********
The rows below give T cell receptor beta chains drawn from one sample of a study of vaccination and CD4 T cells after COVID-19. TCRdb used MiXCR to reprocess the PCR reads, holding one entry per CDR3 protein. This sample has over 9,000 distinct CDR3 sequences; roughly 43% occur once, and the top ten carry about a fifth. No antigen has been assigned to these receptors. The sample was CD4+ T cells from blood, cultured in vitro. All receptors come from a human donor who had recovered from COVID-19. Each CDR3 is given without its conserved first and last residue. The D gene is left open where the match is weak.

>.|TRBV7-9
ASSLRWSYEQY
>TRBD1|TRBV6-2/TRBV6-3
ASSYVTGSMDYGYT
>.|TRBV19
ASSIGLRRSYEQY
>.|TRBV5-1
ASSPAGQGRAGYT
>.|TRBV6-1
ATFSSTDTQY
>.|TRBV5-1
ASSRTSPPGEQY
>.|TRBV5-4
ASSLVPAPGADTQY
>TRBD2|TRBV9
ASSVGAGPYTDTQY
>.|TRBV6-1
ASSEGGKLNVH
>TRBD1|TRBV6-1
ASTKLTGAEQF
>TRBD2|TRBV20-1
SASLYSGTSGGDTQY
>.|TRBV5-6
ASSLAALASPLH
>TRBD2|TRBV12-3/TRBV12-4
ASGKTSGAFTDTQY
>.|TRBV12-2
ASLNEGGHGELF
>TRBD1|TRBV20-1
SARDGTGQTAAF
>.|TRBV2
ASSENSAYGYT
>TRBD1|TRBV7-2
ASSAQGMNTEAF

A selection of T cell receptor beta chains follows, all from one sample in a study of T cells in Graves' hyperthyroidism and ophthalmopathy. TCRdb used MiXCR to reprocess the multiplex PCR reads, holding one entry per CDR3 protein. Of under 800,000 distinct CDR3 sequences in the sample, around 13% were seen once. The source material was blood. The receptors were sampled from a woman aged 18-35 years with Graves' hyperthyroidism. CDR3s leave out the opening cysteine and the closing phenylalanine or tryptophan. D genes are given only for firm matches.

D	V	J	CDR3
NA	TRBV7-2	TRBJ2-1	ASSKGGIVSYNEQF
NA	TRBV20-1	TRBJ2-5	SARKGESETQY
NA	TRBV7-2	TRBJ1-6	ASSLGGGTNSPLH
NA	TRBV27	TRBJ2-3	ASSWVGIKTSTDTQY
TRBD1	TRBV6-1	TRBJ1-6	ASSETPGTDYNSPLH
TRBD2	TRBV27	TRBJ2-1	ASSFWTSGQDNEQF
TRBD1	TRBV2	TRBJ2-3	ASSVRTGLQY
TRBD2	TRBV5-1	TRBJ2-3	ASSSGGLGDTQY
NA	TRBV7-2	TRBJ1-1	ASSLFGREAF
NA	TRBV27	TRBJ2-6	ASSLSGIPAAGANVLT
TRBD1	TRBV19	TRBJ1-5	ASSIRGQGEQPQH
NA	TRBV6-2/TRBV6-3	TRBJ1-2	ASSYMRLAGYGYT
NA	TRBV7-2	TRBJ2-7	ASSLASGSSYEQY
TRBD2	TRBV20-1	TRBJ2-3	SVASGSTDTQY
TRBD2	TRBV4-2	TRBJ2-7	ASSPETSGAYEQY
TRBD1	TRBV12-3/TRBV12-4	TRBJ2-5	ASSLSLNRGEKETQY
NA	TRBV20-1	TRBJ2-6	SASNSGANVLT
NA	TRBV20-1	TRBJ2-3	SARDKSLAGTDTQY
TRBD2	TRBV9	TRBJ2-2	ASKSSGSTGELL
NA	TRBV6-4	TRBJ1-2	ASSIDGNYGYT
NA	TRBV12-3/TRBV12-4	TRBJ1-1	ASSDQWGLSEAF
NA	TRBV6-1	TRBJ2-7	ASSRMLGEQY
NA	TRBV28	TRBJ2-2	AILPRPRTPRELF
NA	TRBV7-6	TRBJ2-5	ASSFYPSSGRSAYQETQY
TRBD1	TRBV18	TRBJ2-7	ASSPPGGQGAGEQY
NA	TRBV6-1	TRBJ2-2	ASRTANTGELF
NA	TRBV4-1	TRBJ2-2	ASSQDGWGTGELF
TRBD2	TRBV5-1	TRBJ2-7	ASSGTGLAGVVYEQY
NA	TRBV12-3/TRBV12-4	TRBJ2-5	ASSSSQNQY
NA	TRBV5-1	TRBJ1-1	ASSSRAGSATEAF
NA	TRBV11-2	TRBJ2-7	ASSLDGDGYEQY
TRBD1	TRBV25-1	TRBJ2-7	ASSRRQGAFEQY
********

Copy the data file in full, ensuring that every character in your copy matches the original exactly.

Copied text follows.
The rows below give T cell receptor beta chains drawn from one sample of a study of vaccination and CD4 T cells after COVID-19. TCRdb used MiXCR to reprocess the PCR reads, holding one entry per CDR3 protein. This sample has over 9,000 distinct CDR3 sequences; roughly 43% occur once, and the top ten carry about a fifth. No antigen has been assigned to these receptors. The sample was CD4+ T cells from blood, cultured in vitro. All receptors come from a human donor who had recovered from COVID-19. Each CDR3 is given without its conserved first and last residue. The D gene is left open where the match is weak.

>.|TRBV7-9
ASSLRWSYEQY
>TRBD1|TRBV6-2/TRBV6-3
ASSYVTGSMDYGYT
>.|TRBV19
ASSIGLRRSYEQY
>.|TRBV5-1
ASSPAGQGRAGYT
>.|TRBV6-1
ATFSSTDTQY
>.|TRBV5-1
ASSRTSPPGEQY
>.|TRBV5-4
ASSLVPAPGADTQY
>TRBD2|TRBV9
ASSVGAGPYTDTQY
>.|TRBV6-1
ASSEGGKLNVH
>TRBD1|TRBV6-1
ASTKLTGAEQF
>TRBD2|TRBV20-1
SASLYSGTSGGDTQY
>.|TRBV5-6
ASSLAALASPLH
>TRBD2|TRBV12-3/TRBV12-4
ASGKTSGAFTDTQY
>.|TRBV12-2
ASLNEGGHGELF
>TRBD1|TRBV20-1
SARDGTGQTAAF
>.|TRBV2
ASSENSAYGYT
>TRBD1|TRBV7-2
ASSAQGMNTEAF

A selection of T cell receptor beta chains follows, all from one sample in a study of T cells in Graves' hyperthyroidism and ophthalmopathy. TCRdb used MiXCR to reprocess the multiplex PCR reads, holding one entry per CDR3 protein. Of under 800,000 distinct CDR3 sequences in the sample, around 13% were seen once. The source material was blood. The receptors were sampled from a woman aged 18-35 years with Graves' hyperthyroidism. CDR3s leave out the opening cysteine and the closing phenylalanine or tryptophan. D genes are given only for firm matches.

D	V	J	CDR3
NA	TRBV7-2	TRBJ2-1	ASSKGGIVSYNEQF
NA	TRBV20-1	TRBJ2-5	SARKGESETQY
NA	TRBV7-2	TRBJ1-6	ASSLGGGTNSPLH
NA	TRBV27	TRBJ2-3	ASSWVGIKTSTDTQY
TRBD1	TRBV6-1	TRBJ1-6	ASSETPGTDYNSPLH
TRBD2	TRBV27	TRBJ2-1	ASSFWTSGQDNEQF
TRBD1	TRBV2	TRBJ2-3	ASSVRTGLQY
TRBD2	TRBV5-1	TRBJ2-3	ASSSGGLGDTQY
NA	TRBV7-2	TRBJ1-1	ASSLFGREAF
NA	TRBV27	TRBJ2-6	ASSLSGIPAAGANVLT
TRBD1	TRBV19	TRBJ1-5	ASSIRGQGEQPQH
NA	TRBV6-2/TRBV6-3	TRBJ1-2	ASSYMRLAGYGYT
NA	TRBV7-2	TRBJ2-7	ASSLASGSSYEQY
TRBD2	TRBV20-1	TRBJ2-3	SVASGSTDTQY
TRBD2	TRBV4-2	TRBJ2-7	ASSPETSGAYEQY
TRBD1	TRBV12-3/TRBV12-4	TRBJ2-5	ASSLSLNRGEKETQY
NA	TRBV20-1	TRBJ2-6	SASNSGANVLT
NA	TRBV20-1	TRBJ2-3	SARDKSLAGTDTQY
TRBD2	TRBV9	TRBJ2-2	ASKSSGSTGELL
NA	TRBV6-4	TRBJ1-2	ASSIDGNYGYT
NA	TRBV12-3/TRBV12-4	TRBJ1-1	ASSDQWGLSEAF
NA	TRBV6-1	TRBJ2-7	ASSRMLGEQY
NA	TRBV28	TRBJ2-2	AILPRPRTPRELF
NA	TRBV7-6	TRBJ2-5	ASSFYPSSGRSAYQETQY
TRBD1	TRBV18	TRBJ2-7	ASSPPGGQGAGEQY
NA	TRBV6-1	TRBJ2-2	ASRTANTGELF
NA	TRBV4-1	TRBJ2-2	ASSQDGWGTGELF
TRBD2	TRBV5-1	TRBJ2-7	ASSGTGLAGVVYEQY
NA	TRBV12-3/TRBV12-4	TRBJ2-5	ASSSSQNQY
NA	TRBV5-1	TRBJ1-1	ASSSRAGSATEAF
NA	TRBV11-2	TRBJ2-7	ASSLDGDGYEQY
TRBD1	TRBV25-1	TRBJ2-7	ASSRRQGAFEQY